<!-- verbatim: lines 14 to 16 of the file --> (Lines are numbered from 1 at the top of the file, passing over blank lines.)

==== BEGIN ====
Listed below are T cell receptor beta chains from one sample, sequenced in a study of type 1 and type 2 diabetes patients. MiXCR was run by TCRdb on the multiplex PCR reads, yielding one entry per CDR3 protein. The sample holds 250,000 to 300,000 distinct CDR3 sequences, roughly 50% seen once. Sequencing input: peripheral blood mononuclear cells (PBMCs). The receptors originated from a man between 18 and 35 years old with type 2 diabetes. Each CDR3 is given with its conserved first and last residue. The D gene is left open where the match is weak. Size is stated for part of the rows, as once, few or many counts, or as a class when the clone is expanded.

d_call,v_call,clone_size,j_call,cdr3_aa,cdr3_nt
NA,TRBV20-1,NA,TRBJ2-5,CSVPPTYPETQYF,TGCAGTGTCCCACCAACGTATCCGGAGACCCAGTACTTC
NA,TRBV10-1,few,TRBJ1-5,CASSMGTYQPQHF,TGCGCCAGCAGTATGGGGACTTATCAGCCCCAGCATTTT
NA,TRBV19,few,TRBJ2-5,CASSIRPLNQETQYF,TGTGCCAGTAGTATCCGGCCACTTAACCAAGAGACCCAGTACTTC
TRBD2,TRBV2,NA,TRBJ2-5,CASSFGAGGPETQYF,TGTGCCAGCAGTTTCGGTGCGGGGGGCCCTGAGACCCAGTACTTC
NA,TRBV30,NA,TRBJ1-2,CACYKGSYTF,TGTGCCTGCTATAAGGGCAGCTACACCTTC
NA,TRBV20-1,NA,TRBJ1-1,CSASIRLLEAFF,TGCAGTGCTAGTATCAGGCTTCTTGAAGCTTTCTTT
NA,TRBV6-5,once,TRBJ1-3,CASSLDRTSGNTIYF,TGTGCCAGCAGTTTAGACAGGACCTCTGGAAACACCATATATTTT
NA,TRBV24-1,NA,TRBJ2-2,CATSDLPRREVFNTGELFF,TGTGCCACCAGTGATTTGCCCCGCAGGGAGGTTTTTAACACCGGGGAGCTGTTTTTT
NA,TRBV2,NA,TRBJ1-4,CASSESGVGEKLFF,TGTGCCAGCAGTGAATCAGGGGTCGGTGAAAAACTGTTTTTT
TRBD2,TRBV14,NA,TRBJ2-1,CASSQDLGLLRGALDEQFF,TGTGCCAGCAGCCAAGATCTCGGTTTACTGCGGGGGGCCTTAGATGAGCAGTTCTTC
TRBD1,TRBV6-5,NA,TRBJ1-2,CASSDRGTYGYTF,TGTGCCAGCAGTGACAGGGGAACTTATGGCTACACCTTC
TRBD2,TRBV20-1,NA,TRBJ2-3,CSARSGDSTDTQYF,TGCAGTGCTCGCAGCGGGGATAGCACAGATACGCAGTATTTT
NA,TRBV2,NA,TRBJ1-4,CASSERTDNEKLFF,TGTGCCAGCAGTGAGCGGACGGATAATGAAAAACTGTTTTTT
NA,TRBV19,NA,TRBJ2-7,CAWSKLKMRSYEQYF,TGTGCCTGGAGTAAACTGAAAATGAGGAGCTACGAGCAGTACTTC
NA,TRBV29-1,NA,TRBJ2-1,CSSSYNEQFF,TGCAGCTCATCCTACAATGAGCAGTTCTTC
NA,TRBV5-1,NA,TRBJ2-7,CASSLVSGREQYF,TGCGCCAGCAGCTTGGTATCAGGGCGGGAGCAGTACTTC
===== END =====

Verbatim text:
TRBD2,TRBV20-1,NA,TRBJ2-3,CSARSGDSTDTQYF,TGCAGTGCTCGCAGCGGGGATAGCACAGATACGCAGTATTTT
NA,TRBV2,NA,TRBJ1-4,CASSERTDNEKLFF,TGTGCCAGCAGTGAGCGGACGGATAATGAAAAACTGTTTTTT
NA,TRBV19,NA,TRBJ2-7,CAWSKLKMRSYEQYF,TGTGCCTGGAGTAAACTGAAAATGAGGAGCTACGAGCAGTACTTC